How the City effectively Creates Millions in Property Values

Ron Bolin:  Feb. 13, 2011

A few years ago Council, in the same kind of wisdom that it used for the Conference Centre, decided to get rid of the Urban Containment Boundary (UCB) which demarcated urban from rural land in the city by basically shifting the UCB to the city boundary.  This allowed two massive development proposals on the southern boundary of the city: Sandstone and Cable Bay (now called Oceanview).  The city has spent countless hours working with both ventures, but in this piece I will only be concerned with Oceanview.

You may recall that we had an “alternate referendum process” dealing with a Cable Bay/Oceanview annexation to the City from the RDN where over 10% of Nanaimo voters refused that negative option process which entailed passage of the required referendum question unless over 10% of registered voters, acting by petition, refuse it.  While such an alternate process seldom fails as most remain ignorant of the question, this one, through the great efforts of a number of people from both the city and the RDN, did not.

Undeterred, the developer and the city (with an unknown expenditure of time and resources by our planning department and Council) continued with the revised planning for the project.   The end result of the actions of our planners and our Council in approving the plan identified in the ad below, but with no major changes on the ground, changed the value of the property mightily.  This is how a few strokes of a City pen create big bucks in real estate.

While I do not know how much was paid for the five properties that define the Cable Bay/Oceanview project, I do know that they were assessed in 2009 at $5,729,500 with three of the five identified as “Managed Forest” for $289,500 and with the other two zoned as “Residential” and assessed at $5,440,000. In a turn of events which I still am unable to follow, the total assessment on these properties in 2010 was reduced to $514,000, less than 10% of the 2009 assessment, with all five properties now in the “Managed Forest” category.  In yet another grand turn, the 2011 assessment rolls show these same five properties (all now listed as “Industrial”) at $13,309,000.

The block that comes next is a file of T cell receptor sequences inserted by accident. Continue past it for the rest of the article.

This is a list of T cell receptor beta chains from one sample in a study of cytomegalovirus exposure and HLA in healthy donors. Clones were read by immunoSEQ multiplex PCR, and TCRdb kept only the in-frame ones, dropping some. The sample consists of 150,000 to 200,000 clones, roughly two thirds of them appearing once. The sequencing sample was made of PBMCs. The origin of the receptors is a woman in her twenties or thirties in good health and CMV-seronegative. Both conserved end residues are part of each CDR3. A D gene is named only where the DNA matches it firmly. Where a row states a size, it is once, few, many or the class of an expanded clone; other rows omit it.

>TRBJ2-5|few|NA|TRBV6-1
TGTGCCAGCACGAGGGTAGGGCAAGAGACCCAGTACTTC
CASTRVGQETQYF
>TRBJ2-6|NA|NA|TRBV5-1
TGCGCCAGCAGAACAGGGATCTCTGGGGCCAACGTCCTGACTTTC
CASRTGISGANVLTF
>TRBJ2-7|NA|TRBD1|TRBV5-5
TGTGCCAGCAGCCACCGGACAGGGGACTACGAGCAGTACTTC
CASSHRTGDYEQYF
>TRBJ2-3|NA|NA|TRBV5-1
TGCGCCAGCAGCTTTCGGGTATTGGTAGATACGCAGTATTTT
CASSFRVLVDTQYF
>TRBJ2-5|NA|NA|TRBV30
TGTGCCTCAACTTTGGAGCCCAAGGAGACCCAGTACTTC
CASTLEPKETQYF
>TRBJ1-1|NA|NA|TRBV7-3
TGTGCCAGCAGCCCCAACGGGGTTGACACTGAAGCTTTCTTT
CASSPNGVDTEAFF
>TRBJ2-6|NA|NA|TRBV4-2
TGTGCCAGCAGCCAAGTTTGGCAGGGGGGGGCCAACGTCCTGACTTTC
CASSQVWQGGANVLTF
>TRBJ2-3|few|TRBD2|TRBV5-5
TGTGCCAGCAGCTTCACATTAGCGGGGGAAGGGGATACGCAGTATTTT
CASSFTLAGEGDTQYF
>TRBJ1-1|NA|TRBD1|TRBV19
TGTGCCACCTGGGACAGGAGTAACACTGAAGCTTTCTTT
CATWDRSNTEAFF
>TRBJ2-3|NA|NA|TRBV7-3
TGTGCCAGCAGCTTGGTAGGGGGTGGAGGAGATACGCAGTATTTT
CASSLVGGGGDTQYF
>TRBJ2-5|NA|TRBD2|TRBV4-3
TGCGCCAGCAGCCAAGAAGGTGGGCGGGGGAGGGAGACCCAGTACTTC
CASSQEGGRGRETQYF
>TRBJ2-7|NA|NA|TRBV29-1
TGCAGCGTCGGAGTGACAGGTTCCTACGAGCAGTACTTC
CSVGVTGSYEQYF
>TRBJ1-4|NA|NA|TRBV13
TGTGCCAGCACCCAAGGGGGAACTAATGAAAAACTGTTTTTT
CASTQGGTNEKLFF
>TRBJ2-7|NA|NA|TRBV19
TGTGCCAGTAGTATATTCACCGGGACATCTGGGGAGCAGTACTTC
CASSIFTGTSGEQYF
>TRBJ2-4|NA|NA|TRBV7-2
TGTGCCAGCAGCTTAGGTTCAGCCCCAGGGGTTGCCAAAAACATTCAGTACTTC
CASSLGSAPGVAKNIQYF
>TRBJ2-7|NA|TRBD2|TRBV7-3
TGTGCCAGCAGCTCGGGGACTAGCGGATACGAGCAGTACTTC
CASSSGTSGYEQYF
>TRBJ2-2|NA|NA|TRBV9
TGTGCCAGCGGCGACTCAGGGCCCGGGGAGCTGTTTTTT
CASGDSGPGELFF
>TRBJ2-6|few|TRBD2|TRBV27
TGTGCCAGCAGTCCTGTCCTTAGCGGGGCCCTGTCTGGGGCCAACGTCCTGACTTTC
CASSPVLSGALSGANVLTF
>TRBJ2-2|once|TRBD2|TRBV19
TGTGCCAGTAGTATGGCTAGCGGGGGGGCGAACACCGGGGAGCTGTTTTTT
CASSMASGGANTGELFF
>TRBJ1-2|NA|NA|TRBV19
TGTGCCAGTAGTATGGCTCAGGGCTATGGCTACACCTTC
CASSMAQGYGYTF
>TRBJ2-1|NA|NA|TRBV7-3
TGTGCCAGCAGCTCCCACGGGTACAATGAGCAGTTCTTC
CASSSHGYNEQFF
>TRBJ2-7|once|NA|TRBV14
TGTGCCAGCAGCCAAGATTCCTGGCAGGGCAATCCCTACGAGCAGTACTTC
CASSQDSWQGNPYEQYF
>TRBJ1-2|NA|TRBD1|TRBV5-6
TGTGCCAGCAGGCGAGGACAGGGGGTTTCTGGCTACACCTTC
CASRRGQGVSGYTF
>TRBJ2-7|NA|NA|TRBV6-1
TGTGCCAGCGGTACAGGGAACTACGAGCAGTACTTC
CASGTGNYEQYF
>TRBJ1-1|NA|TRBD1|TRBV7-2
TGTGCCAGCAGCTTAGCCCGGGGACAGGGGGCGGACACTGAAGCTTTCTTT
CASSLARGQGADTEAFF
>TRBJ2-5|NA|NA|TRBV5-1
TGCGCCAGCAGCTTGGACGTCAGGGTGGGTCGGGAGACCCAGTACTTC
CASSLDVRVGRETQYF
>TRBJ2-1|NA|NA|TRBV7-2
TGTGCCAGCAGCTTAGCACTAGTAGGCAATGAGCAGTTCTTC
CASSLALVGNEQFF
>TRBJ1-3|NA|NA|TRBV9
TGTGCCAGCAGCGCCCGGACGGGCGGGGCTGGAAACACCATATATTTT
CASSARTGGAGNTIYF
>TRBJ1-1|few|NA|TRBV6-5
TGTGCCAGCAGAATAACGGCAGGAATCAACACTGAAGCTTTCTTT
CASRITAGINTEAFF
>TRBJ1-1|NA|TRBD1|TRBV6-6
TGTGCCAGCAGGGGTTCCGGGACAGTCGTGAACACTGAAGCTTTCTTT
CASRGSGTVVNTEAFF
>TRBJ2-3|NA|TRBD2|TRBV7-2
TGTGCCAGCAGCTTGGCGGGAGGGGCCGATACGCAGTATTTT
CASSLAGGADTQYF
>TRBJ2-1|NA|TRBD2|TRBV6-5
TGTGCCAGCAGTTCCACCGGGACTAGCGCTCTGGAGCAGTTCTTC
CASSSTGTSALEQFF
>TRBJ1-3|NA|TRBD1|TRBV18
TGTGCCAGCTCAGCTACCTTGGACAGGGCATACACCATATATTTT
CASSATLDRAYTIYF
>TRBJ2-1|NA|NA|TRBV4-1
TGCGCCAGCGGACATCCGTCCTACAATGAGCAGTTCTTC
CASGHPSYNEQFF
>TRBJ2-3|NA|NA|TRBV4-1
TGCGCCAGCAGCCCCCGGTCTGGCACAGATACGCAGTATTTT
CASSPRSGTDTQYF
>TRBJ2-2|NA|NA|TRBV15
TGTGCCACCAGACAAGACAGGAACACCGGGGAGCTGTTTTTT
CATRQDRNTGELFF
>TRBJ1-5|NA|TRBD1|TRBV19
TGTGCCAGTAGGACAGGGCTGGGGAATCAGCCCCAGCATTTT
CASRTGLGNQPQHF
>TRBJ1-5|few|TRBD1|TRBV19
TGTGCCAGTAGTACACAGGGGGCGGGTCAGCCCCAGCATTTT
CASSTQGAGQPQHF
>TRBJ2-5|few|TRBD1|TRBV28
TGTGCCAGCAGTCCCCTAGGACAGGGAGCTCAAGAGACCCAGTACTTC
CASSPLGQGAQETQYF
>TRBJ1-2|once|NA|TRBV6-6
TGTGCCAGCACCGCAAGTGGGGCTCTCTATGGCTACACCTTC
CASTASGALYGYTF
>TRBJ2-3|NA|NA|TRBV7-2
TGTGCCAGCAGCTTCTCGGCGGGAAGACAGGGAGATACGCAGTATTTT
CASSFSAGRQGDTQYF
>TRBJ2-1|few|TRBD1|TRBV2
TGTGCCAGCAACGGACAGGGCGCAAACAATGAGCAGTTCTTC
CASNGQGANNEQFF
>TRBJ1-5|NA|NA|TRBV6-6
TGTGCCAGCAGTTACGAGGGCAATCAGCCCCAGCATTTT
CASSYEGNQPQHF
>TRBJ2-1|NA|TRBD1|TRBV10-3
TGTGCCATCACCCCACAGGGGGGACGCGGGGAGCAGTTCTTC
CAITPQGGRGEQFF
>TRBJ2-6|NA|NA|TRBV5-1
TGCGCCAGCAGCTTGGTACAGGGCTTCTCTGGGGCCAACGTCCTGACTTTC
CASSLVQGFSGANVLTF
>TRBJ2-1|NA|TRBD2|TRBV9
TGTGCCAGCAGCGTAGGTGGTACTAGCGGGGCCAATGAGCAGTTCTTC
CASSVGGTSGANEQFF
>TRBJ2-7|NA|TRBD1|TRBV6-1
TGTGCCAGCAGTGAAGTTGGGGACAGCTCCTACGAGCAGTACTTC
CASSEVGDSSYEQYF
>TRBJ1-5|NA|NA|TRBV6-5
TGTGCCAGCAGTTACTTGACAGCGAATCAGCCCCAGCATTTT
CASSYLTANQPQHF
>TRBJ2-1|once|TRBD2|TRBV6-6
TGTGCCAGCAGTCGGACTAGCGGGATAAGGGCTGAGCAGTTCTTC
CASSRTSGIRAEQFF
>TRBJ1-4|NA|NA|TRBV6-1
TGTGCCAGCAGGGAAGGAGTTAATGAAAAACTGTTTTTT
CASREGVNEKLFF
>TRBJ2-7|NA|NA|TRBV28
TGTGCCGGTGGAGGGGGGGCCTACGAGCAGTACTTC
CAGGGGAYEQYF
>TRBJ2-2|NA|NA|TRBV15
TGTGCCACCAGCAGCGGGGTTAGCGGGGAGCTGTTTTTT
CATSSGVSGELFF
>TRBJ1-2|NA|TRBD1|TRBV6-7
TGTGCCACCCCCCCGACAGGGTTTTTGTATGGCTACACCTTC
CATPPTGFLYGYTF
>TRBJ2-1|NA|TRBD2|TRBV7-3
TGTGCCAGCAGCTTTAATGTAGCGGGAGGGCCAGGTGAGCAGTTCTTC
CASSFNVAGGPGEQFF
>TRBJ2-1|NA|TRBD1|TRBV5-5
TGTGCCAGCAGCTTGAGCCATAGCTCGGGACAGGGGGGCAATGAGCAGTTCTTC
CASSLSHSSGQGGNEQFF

And now the latest entry into this intrigue of valuations comes in the form of an ad:


The property “comes with its approved 420 acres within the City of Nanaimo, British Columbia on Vancouver Island.  Oceanview Golf Resort & Spa Master Plan approved for 2,677 dwelling units ranging from single family to multi-family/hotel units.  Master Plan provides for 18 hole golf course. Official Community Plan (OCP) designation is ‘Resort Centre’.  97.3 acres contiguous is located in District of Cedar. Excellent views of Northumberland and Stuart Channels and Vancouver Island mountains.”

The list price is $60,000,000.

This is a fantastic walk through assessments, planning department recommendations and Council decisions, through Managed Forest, Residential, and the latest Industrial classifications, from an unknown amount spent to acquire the land, to assessments ranging from a half million dollars to five and a half million to 13 and a half million, to an offering price of $60,000,000 – and in the meantime almost nothing changed on the ground….  Go figure….  And calculate the value added by strokes of the pen at City Hall.